How To Write Calligraphy Letters
This VideoJug film instructs people how to write calligraphy. The process of writing calligraphy is truly an art. It takes an incredible amount of skill to write this way.
How to write calligraphy letters. There are two ways to look at this particular search. One is how to write letterforms calligraphically and for this, I will use an Italic script, which is based on a late Renaissance Italian script called Cancellaresca Corsiva and I will also look at how to write a calligraphy letter, as in, a whole letter.
I won't write the whole letter, obviously, but I'll show you how to construct the letterforms to write a running script, again, based on the Italic script. Now, I'm using a Challenger light table, which you can buy from London Graphics Center. They usually retail at around one hundred and twenty to one hundred and fifty pounds, but you might be able to get something else on EBay or do a search on the internet.
The reason I'm using a light table is so that I don't actually have to rule guide sheets. This is my basic grid sheet, which I use for copperplate script, as well as square pant script, hence the angled lines. If you don't think you can block out the angled lines, just get one of these sheets.
Get two of your favorite paperclips and paperclip to the top of the sheet. Be very careful how you are doing this because you really want the page to be stable and you want it to be solid and not to move as you are writing on them, so make sure the clips are at the top of both sheets. As you can see, you can see the gridlines through the sheet.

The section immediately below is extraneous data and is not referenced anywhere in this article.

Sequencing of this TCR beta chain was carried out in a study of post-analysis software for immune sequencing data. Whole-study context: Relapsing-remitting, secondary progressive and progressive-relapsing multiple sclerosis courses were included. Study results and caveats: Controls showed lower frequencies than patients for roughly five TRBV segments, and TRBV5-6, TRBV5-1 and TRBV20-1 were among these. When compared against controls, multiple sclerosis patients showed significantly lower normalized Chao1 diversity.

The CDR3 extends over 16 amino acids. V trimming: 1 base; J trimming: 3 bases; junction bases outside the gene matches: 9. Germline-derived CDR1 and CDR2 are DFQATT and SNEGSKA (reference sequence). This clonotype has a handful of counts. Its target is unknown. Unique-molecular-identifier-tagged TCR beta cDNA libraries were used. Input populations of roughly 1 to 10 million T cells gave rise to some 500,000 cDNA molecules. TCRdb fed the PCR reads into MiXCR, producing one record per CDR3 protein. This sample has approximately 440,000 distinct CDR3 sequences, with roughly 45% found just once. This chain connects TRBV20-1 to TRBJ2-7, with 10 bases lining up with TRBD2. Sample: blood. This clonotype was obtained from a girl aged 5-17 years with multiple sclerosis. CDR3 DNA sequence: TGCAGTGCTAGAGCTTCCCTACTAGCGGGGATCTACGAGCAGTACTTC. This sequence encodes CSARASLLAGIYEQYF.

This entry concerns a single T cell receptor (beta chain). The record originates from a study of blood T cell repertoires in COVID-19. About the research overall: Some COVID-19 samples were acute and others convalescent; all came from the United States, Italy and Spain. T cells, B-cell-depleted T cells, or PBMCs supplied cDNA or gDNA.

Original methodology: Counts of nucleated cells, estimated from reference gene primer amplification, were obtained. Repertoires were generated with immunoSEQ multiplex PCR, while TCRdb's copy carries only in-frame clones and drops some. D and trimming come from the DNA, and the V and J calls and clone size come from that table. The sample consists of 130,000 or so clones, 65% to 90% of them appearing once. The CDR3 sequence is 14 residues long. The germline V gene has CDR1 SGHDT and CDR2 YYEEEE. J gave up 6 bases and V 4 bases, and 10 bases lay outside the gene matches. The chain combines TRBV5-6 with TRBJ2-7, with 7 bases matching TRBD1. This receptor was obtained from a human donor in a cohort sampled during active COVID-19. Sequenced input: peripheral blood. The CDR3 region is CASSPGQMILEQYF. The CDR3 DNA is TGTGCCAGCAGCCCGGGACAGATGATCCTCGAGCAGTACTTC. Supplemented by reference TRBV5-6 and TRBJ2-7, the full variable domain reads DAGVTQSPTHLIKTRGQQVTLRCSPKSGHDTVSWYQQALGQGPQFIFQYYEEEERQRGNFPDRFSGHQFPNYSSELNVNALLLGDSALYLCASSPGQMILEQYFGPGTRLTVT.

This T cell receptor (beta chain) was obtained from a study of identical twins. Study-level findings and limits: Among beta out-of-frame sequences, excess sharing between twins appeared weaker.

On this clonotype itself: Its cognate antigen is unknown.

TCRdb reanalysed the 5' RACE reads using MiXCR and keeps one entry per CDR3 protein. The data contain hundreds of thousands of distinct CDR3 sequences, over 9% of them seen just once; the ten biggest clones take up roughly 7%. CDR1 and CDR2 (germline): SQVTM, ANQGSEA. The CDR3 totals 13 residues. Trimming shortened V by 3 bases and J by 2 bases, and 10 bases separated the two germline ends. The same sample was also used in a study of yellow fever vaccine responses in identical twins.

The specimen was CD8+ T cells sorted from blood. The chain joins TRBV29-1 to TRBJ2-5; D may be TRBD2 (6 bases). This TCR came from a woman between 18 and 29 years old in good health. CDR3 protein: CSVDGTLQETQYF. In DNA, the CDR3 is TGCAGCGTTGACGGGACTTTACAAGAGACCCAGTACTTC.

I'm going to use a manuscript, two and a half now, and I'm also going to use some manuscript fountain pen ink. Now, my ink goes on my right, and so when I write on my right, if I'm addressing an envelope, for instance, I'll write here, and with my left hand, I will move the envelope to the drying rack over here. So, it's really important to know what your space is like and how you are going to work in it.
So, to start with this script, I am going to use a slightly steep pen angle of thirty-five. What this does is it allows me to produce a narrow letter with a correspondingly narrow diagonal stroke. That's essentially your letter "n" which will eventually turn into this.
So, let's write out the word "calligraphy" in italic. I'm not going to use a capital, because that would just confuse things and this is my handwritten italic script, meaning it's a constructed script written like a handwriting form rather than a constructed calligraphic form. The constructed "c" is this, and this, and a constructed "a" is this, and this.
Constructed "l" is this, and this, and this and this. But my handwritten form gets rid of all of that because it's all done in one stroke. Using the wetness of the ink, touched onto the page, I'm going to use a Renaissance flourish, and another flourish.
Keep the ink flooded onto the pen and I'm going to use a flourish. Notice how many pen lifts I have and the letters are all structured around each other. I'm adding little bits of flourishes because I can and a historical "d" and a historical "g.
" And that is how you write a calligraphy letter. .